“Prompt reporting of suspected behavior aids our national security and our efforts to assist Ukraine and its people,” said Him Das, interim head of FinCEN.
The US Financial Crimes Enforcement Network, or FinCEN, a Treasury Department office, has cautioned financial institutions to examine cryptocurrency as a possible tool for Russia to avoid sanctions related to its military involvement in Ukraine.
FinCEN urged U.S.-based financial institutions “with insight into cryptocurrencies” and convertible virtual currency, or CVC, in a Monday advisory to report any activity that may be seen as a potential mechanism for Russia to dodge US and allied sanctions. While the US watchdog said it was “not necessarily possible” for the Russian government to use CVCs to avoid large-scale sanctions, financial institutions were required to report such activity from Russian and Belarusian individuals listed in what many have labelled “economic warfare” efforts.
“In the face of rising economic pressure on Russia, it is critical for US financial institutions to remain cautious about potential Russian sanctions evasion, including by both state actors and oligarchs,” Him Das, FinCEN acting director since August 2021, said. “Although we haven’t witnessed widespread use of bitcoin to evade our sanctions, early reporting of suspicious activities helps our national security and our efforts to protect Ukraine and its people.”
Many US politicians and agencies have expressed concern that Russia-based individuals and banks may be seeking to circumvent the sanctions issued by President Joe Biden on February 24 by using cryptocurrency. On Feb. 28, the Treasury Department’s Office of Foreign Assets Control, which is in charge of executing and managing US sanctions, issued a warning to US residents not to utilize digital currencies to benefit Russia’s government or central bank. Crypto transactions were likened in OFAC’s recommendations to “deceptive or contrived transactions or dealings.”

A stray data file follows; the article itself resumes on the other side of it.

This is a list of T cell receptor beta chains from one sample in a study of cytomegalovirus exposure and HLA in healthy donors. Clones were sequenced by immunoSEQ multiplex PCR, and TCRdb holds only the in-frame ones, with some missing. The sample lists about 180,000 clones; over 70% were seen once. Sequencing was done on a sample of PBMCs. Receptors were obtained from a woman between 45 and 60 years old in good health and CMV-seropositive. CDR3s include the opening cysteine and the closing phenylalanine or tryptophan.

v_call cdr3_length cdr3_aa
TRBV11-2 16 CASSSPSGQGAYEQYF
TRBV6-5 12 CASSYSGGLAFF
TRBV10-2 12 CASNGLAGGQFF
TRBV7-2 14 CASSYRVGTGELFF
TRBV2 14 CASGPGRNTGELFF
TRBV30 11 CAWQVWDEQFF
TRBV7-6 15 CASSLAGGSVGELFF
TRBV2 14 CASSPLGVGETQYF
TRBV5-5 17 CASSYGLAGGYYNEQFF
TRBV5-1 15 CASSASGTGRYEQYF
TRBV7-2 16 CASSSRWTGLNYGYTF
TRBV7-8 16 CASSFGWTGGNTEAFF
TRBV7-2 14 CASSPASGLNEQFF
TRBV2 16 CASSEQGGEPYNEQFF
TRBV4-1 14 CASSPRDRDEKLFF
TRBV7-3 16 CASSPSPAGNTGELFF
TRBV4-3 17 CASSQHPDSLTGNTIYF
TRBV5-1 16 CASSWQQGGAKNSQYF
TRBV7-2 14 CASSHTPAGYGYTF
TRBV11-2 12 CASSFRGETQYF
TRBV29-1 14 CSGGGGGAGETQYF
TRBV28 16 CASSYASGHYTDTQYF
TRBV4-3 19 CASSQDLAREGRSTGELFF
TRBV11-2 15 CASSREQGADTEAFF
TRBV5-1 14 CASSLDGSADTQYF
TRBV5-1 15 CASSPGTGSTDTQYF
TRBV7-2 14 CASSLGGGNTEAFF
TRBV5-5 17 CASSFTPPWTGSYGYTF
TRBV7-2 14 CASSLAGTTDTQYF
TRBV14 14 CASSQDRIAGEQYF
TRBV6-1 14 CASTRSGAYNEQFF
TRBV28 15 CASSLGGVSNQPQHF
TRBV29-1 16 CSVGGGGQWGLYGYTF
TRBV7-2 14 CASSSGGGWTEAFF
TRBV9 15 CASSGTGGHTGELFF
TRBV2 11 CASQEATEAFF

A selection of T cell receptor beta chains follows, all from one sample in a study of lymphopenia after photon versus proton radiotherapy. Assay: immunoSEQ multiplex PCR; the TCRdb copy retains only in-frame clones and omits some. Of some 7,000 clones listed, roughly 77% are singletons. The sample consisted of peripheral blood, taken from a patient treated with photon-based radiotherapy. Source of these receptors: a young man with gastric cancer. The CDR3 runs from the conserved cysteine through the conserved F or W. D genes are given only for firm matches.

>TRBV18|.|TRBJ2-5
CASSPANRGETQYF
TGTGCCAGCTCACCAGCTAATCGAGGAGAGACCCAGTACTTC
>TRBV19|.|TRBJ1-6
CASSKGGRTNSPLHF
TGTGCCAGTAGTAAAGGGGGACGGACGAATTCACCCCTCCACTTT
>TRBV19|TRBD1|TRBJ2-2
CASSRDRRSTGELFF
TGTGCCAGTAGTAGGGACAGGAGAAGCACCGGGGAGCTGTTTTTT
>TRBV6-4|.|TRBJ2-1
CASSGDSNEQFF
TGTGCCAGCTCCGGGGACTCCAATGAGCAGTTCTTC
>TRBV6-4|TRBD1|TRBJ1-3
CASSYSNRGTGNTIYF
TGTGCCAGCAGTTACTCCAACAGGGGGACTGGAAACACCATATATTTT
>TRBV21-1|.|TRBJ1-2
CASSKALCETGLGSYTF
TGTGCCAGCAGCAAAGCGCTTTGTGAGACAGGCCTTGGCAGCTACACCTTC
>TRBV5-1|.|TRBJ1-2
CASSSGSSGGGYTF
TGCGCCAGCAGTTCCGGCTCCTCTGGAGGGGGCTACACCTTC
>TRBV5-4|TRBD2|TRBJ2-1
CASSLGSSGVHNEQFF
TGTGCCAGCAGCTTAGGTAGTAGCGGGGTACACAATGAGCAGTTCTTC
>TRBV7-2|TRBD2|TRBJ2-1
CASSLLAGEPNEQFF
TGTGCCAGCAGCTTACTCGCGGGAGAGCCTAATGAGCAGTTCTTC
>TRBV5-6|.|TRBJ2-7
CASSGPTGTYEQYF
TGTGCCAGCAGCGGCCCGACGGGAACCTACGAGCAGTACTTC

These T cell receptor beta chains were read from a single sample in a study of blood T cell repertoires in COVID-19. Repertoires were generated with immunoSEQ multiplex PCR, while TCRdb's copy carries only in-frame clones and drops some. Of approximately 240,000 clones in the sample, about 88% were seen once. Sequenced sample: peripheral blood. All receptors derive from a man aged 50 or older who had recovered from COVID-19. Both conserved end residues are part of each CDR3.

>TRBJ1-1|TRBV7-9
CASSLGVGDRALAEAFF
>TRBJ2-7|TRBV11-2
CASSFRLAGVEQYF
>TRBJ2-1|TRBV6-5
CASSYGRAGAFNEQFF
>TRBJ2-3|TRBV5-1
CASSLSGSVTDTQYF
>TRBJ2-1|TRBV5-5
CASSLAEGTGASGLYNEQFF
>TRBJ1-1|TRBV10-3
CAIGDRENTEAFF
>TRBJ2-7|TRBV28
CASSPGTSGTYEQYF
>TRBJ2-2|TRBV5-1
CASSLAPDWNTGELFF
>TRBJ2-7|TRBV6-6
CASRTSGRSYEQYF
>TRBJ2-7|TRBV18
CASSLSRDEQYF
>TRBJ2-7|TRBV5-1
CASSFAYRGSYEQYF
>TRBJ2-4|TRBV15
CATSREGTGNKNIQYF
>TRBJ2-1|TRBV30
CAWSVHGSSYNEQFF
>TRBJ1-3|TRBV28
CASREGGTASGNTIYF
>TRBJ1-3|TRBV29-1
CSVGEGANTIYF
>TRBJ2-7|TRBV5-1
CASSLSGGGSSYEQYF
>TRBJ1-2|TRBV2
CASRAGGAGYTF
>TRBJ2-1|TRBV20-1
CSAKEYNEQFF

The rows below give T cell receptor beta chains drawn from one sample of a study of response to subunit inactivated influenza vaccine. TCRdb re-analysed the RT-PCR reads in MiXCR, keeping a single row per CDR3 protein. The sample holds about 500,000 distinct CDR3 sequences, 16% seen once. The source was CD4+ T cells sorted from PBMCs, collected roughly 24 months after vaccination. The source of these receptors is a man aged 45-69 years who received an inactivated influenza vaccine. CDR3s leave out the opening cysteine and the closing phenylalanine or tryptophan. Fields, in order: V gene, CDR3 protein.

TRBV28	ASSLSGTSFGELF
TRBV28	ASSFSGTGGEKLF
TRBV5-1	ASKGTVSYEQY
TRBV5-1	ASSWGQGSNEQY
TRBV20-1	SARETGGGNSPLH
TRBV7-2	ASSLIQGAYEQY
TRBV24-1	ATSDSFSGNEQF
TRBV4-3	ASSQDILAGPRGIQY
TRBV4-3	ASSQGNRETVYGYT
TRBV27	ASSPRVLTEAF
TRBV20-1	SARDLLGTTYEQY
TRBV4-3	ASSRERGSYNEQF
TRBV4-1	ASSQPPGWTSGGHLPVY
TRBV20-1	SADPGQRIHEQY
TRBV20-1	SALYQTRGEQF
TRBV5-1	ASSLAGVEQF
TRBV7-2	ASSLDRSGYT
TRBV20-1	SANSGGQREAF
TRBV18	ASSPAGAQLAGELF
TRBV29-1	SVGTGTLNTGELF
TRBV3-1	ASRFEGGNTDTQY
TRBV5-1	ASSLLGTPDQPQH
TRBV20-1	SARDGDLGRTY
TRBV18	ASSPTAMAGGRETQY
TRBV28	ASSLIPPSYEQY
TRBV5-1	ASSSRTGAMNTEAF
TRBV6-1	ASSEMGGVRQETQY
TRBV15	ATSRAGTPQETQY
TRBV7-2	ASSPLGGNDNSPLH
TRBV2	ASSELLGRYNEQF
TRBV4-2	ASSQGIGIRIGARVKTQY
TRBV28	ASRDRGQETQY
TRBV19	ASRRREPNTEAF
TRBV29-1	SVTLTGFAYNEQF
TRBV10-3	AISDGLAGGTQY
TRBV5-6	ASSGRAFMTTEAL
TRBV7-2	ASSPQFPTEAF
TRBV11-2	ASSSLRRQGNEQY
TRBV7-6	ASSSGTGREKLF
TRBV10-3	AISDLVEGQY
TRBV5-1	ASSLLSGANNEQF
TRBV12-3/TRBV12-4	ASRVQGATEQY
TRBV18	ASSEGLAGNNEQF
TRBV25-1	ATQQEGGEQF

As Russia’s options diminish as a result of being cut off from the SWIFT payments network and having its main banks listed on sanctions lists, US and EU politicians have raised concerns about the possibility of Russia exploiting crypto assets. In reaction to the worsening war scenario in Ukraine, Bloomberg reported on Monday that President Biden will sign an executive order creating a thorough regulatory framework for cryptocurrencies later this week.
Story on our scoop that President BIden will sign an executive order outlining his administration's views on crypto and directing further study across the executive branch: https://t.co/VMfrE3ds6a https://t.co/BE7qGZm2yp
— Jennifer Epstein (@jeneps) March 7, 2022
Ukraine’s minister of digital transformation, Mykhailo Fedorov, has made a direct appeal to cryptocurrency exchanges on social media, encouraging them to block Russian customers’ addresses. Many exchanges, notably Binance and Kraken, have stated that they will not move unilaterally to prevent all users in Russia from accessing their coins unless they are required to do so by law.
I'm asking all major crypto exchanges to block addresses of Russian users.
It's crucial to freeze not only the addresses linked to Russian and Belarusian politicians, but also to sabotage ordinary users.
— Mykhailo Fedorov (@FedorovMykhailo) February 27, 2022
Disclaimer: These are the writer’s opinions and should not be considered investment advice. Readers should do their own research.